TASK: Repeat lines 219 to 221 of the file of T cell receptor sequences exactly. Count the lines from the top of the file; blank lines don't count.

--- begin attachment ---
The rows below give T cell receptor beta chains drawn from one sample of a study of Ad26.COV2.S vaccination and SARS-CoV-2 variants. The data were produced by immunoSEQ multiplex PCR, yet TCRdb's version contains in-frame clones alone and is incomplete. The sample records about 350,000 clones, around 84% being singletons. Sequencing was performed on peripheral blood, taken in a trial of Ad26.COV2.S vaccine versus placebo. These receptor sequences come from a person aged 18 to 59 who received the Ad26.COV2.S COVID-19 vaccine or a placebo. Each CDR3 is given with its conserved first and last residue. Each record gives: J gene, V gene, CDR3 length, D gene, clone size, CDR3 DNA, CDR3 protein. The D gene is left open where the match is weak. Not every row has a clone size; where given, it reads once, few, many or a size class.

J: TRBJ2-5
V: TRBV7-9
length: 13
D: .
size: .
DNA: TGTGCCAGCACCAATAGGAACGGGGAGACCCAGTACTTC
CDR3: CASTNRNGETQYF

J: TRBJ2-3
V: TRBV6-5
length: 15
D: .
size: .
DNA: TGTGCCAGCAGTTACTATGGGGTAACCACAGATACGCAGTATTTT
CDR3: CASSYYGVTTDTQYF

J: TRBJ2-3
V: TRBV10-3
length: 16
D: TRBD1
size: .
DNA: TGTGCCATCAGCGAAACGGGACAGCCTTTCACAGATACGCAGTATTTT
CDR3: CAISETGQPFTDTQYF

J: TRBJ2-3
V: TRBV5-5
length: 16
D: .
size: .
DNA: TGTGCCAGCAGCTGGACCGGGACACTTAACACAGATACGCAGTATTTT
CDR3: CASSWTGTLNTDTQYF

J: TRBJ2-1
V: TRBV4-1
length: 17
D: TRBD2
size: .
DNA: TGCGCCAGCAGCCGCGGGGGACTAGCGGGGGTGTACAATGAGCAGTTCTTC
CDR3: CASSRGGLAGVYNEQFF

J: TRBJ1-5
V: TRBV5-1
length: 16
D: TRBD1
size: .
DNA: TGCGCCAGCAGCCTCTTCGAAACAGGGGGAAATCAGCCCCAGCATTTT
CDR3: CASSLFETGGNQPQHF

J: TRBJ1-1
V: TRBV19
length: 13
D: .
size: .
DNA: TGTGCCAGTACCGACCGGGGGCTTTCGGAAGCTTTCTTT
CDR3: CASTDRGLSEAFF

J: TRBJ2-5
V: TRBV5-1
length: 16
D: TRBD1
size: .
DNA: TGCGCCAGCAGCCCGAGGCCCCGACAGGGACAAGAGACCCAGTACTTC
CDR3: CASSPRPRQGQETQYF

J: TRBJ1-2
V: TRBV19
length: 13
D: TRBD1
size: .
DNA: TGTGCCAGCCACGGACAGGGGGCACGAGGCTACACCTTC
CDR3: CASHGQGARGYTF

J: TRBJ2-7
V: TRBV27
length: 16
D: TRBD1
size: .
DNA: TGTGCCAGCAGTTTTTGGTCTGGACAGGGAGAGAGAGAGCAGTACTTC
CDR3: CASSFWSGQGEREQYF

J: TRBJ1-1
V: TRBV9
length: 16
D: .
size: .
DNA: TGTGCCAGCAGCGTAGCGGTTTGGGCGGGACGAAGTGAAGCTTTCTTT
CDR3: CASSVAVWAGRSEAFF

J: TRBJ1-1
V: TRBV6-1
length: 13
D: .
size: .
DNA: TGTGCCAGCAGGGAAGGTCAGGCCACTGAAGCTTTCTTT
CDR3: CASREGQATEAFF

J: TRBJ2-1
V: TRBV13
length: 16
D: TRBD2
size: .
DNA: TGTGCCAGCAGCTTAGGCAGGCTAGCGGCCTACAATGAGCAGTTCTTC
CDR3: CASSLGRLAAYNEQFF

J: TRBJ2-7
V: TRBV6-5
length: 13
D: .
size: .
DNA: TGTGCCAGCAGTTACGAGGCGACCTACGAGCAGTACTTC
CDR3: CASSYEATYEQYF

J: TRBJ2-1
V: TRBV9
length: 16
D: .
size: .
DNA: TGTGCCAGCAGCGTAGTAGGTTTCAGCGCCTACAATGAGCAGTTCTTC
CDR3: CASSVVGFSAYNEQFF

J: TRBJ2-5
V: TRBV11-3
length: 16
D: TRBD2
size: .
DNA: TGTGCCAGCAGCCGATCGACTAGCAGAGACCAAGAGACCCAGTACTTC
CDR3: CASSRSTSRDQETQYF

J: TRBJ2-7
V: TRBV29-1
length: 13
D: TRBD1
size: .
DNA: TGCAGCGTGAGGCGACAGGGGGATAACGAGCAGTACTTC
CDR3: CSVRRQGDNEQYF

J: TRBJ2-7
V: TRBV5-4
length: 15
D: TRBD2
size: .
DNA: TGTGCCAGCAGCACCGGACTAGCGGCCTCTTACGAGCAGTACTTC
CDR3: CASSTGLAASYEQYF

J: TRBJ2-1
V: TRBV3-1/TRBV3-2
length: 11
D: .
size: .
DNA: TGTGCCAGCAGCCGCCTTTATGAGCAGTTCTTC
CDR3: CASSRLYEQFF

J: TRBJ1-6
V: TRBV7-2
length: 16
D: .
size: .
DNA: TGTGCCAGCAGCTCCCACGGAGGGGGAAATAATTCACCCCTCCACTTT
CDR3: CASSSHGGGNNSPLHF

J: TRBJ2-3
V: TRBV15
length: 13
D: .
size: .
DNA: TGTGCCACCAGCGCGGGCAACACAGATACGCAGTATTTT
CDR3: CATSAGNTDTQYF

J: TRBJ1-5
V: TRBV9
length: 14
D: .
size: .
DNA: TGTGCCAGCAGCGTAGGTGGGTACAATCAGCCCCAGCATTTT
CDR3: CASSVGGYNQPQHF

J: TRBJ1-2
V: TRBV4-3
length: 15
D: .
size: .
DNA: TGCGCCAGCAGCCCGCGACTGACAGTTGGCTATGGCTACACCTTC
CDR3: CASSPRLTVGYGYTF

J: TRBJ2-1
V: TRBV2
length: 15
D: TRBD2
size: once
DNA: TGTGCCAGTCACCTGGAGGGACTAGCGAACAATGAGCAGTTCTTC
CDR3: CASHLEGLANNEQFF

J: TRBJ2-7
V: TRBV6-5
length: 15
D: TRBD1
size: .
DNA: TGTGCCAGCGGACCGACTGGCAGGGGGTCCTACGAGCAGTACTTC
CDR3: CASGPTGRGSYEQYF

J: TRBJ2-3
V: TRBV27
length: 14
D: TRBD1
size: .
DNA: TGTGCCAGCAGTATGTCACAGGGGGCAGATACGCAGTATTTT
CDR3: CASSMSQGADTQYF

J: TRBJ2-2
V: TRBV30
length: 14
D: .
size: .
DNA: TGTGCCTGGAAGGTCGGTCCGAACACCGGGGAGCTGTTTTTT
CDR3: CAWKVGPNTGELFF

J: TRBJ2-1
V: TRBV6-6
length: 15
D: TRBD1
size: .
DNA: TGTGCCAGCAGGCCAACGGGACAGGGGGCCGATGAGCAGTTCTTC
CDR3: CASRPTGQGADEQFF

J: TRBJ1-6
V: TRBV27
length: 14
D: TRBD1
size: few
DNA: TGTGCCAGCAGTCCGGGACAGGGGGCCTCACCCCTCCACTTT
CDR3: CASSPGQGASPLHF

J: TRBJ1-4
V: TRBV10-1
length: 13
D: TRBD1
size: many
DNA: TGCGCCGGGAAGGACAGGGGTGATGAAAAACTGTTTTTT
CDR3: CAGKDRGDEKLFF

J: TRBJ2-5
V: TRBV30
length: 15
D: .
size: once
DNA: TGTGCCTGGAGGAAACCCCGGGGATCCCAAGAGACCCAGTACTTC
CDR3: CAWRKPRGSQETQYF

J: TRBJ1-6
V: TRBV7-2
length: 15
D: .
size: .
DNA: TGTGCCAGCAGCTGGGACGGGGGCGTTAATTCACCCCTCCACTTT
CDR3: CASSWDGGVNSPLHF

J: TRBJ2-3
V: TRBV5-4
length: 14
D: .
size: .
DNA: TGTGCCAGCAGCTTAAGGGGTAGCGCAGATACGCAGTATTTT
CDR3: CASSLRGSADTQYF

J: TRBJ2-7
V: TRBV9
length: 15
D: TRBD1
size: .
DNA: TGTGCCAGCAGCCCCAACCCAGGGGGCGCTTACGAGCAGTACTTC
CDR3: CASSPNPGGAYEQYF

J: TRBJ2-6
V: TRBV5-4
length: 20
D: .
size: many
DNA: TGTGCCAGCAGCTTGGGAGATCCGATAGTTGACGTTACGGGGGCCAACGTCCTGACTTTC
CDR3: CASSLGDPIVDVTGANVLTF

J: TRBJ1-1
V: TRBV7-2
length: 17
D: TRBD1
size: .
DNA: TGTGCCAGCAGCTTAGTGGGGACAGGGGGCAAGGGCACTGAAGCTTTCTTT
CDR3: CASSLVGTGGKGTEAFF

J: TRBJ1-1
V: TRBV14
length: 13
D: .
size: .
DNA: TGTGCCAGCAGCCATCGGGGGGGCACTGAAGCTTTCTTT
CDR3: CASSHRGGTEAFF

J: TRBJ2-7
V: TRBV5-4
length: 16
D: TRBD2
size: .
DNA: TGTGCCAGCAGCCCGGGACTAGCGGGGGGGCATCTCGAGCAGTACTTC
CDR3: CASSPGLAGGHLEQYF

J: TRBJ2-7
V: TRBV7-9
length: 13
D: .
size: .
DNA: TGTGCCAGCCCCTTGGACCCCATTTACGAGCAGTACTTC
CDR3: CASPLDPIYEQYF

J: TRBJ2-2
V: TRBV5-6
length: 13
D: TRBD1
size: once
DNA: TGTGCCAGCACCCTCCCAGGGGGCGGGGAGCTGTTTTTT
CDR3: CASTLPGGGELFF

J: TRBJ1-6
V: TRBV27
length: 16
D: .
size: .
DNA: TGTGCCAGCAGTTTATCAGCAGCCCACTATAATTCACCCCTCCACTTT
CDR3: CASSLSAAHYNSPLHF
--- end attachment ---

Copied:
J: TRBJ1-6
V: TRBV7-2
length: 15